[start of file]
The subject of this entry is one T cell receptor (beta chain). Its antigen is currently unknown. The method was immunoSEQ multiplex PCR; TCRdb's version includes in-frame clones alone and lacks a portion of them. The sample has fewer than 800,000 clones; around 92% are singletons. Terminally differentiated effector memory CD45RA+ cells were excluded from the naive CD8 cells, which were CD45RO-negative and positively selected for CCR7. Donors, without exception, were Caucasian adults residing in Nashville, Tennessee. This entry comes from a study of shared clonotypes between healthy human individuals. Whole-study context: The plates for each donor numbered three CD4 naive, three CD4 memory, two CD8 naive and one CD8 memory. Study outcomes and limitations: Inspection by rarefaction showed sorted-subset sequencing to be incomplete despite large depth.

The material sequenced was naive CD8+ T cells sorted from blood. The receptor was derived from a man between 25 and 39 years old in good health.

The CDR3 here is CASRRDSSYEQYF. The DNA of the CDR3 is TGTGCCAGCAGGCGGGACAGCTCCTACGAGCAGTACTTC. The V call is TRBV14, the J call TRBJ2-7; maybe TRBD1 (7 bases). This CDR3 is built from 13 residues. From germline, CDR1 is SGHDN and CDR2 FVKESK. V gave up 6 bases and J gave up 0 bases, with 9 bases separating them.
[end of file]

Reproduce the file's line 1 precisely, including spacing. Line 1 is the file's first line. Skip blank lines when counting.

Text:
The subject of this entry is one T cell receptor (beta chain). Its antigen is currently unknown. The method was immunoSEQ multiplex PCR; TCRdb's version includes in-frame clones alone and lacks a portion of them. The sample has fewer than 800,000 clones; around 92% are singletons. Terminally differentiated effector memory CD45RA+ cells were excluded from the naive CD8 cells, which were CD45RO-negative and positively selected for CCR7. Donors, without exception, were Caucasian adults residing in Nashville, Tennessee. This entry comes from a study of shared clonotypes between healthy human individuals. Whole-study context: The plates for each donor numbered three CD4 naive, three CD4 memory, two CD8 naive and one CD8 memory. Study outcomes and limitations: Inspection by rarefaction showed sorted-subset sequencing to be incomplete despite large depth.